[Accepted Manuscript] Comparative effectiveness of fourth-line anti-hypertensive agents in resistant hypertension: A systematic review and meta-analysis


Sinnott, S.J.; Tomlinson, L.A.; Root, A.A.; Mathur, R.; Mansfield, K.E.; Smeeth, L.; Douglas, I.J.; (2016) [Accepted Manuscript] Comparative effectiveness of fourth-line anti-hypertensive agents in resistant hypertension: A systematic review and meta-analysis. European journal of preventive cardiology. ISSN 2047-4873 DOI: https://doi.org/10.1177/2047487316675194 (In Press)

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Abstract

We assessed the effectiveness of fourth-line mineralocorticoid receptor antagonists in comparison with other fourth-line anti-hypertensive agents in resistant hypertension. We systematically searched Medline, EMBASE and the Cochrane library from database inception until January 2016. We included randomised and non-randomised studies that compared mineralocorticoid receptor antagonists with other fourth-line anti-hypertensive agents in patients with resistant hypertension. The outcome was change in systolic blood pressure, measured in the office, at home or by ambulatory blood pressure monitoring. Secondary outcomes were changes in serum potassium and occurrence of hyperkalaemia. We used random effects models and assessed statistical heterogeneity using the I(2) test and corresponding 95% confidence intervals. From 2,506 records, 5 studies met our inclusion criteria with 755 included patients. Two studies were randomised and three were non-randomised. Comparative fourth-line agents included bisoprolol, doxazosin, furosemide and additional blockade of the renin angiotensin-aldosterone system. Using data from randomised studies, mineralocorticoid receptor antagonists reduced blood pressure by 7.4 mmHg (95%CI 3.2 - 11.6) more than the active comparator. When limited to non-randomised studies, mineralocorticoid receptor antagonists reduced blood pressure by 11.9 mmHg (95% CI 9.3 - 14.4) more than the active comparator. On the basis of this meta-analysis, mineralocorticoid receptor antagonists reduce blood pressure more effectively than other fourth-line agents in resistant hypertension. Effectiveness stratified by ethnicity and comorbidities, in addition to information on clinical outcomes such as myocardial infarction and stroke, now needs to be determined.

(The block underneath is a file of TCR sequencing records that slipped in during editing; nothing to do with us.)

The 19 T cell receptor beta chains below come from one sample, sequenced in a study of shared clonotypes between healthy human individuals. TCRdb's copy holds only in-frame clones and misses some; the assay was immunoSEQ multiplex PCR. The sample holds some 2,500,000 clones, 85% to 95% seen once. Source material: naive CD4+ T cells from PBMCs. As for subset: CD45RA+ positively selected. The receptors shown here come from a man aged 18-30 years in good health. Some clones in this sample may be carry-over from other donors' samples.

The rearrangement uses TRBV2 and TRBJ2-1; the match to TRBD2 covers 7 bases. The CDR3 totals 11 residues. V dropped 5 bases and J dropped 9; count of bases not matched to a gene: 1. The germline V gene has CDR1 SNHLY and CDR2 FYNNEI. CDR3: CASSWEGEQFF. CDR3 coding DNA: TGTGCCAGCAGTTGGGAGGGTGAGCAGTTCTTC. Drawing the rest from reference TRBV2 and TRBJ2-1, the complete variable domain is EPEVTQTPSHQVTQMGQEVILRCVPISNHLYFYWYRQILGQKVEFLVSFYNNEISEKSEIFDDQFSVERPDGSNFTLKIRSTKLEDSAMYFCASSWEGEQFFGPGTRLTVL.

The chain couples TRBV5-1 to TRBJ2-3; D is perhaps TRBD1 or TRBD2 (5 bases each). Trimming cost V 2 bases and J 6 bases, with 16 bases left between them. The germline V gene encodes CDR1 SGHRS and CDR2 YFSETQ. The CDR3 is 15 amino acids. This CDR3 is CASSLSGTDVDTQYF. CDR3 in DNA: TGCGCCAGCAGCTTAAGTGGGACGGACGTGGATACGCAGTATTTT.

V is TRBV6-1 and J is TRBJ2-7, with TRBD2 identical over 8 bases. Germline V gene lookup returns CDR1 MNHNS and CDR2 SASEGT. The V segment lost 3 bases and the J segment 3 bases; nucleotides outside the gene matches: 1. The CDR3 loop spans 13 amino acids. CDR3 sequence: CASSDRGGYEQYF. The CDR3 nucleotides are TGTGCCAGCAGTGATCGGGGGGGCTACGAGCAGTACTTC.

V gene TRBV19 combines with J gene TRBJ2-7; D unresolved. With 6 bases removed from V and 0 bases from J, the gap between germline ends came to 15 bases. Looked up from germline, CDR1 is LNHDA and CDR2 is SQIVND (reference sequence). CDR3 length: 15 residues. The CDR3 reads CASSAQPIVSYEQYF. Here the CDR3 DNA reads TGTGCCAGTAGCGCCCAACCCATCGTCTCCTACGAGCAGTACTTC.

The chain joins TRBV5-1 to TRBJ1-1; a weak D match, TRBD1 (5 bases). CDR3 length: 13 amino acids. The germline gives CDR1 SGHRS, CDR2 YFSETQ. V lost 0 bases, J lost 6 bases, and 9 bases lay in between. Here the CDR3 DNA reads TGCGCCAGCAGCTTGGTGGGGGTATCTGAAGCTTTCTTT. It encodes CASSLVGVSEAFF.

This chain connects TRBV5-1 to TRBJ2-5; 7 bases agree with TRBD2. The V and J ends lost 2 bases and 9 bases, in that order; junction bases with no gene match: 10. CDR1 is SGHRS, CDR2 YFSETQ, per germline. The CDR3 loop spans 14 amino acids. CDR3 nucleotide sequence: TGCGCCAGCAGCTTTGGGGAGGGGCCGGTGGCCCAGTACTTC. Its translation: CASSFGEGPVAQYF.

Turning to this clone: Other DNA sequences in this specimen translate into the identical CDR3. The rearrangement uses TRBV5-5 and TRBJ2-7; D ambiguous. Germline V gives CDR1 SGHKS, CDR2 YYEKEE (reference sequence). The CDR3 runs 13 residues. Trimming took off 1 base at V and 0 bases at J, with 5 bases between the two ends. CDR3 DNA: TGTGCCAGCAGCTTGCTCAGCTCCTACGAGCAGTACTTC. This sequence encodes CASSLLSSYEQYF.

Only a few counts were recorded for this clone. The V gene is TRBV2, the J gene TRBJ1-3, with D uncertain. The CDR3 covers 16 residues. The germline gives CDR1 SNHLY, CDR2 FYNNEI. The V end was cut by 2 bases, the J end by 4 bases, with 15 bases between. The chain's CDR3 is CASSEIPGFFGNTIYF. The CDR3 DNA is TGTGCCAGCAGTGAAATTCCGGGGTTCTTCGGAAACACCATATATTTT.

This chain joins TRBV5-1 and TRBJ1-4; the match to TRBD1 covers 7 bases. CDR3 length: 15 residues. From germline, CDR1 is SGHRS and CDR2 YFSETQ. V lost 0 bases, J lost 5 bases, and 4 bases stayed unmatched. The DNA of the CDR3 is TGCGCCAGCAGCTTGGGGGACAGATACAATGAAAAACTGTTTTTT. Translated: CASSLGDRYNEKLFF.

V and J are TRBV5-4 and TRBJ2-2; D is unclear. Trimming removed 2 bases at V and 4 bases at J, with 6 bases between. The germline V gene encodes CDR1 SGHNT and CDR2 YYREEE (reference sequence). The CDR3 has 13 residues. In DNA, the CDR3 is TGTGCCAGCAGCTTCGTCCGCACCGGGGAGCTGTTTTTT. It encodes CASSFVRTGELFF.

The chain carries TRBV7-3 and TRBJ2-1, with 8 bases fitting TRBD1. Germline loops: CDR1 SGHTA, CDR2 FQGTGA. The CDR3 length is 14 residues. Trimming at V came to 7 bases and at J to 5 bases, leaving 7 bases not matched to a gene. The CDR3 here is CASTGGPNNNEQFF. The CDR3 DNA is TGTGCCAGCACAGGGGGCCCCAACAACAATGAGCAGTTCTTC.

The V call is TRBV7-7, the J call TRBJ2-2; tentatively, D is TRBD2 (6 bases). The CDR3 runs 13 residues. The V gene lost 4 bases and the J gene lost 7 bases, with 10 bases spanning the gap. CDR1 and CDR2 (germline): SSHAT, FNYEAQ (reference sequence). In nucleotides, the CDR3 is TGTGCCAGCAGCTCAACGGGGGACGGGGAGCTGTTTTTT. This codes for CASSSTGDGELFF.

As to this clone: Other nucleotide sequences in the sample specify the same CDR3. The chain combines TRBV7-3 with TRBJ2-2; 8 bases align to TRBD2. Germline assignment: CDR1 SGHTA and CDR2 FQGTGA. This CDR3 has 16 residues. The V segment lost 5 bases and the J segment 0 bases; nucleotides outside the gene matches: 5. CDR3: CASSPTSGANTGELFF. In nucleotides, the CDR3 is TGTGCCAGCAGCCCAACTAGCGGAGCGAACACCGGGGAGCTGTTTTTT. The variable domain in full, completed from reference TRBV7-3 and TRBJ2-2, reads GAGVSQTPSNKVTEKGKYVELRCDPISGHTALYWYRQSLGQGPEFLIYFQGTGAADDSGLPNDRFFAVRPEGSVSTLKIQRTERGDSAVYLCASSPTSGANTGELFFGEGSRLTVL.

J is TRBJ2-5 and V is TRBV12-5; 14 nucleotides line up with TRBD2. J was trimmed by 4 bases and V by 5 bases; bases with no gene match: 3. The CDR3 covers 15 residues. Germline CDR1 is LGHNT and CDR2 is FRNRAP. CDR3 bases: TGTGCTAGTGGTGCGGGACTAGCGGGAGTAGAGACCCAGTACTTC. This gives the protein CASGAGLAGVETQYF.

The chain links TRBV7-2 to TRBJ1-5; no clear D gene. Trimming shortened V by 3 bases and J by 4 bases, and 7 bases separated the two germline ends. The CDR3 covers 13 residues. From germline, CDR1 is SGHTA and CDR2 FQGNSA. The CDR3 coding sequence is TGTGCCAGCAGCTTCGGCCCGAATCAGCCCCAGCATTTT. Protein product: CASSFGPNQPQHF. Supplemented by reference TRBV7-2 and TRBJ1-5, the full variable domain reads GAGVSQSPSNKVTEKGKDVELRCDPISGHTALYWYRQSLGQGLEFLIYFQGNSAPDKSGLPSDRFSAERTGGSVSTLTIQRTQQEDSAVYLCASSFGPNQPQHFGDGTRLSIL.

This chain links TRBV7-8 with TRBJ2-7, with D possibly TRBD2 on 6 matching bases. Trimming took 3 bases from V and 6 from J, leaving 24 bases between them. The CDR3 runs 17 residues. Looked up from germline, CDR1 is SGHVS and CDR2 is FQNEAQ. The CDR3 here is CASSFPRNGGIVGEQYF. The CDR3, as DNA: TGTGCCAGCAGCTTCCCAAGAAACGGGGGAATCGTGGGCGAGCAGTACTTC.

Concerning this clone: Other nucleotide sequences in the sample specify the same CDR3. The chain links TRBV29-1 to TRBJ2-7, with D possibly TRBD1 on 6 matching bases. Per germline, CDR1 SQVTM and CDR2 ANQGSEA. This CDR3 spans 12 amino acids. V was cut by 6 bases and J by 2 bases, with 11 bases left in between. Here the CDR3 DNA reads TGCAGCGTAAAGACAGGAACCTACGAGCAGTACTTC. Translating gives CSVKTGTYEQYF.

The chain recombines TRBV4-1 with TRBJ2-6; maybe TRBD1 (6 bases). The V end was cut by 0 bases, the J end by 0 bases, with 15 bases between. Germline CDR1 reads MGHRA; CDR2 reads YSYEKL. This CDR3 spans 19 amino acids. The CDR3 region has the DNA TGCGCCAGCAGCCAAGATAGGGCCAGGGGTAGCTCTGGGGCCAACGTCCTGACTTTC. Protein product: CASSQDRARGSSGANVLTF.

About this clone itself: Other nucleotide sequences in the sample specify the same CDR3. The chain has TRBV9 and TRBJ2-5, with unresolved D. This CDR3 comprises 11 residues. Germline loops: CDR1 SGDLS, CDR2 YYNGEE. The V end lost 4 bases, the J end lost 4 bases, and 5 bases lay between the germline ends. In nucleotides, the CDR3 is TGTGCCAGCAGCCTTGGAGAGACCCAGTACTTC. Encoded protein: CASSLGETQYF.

Item Type: Article
Faculty and Department: Faculty of Epidemiology and Population Health > Dept of Non-Communicable Disease Epidemiology
Faculty of Epidemiology and Population Health > Dept of Population Health (2012- )
Faculty of Epidemiology and Population Health > Dept of Population Health (2012- ) > Dept of Population Studies (1974-2012)
URI: http://researchonline.lshtm.ac.uk/id/eprint/3298950

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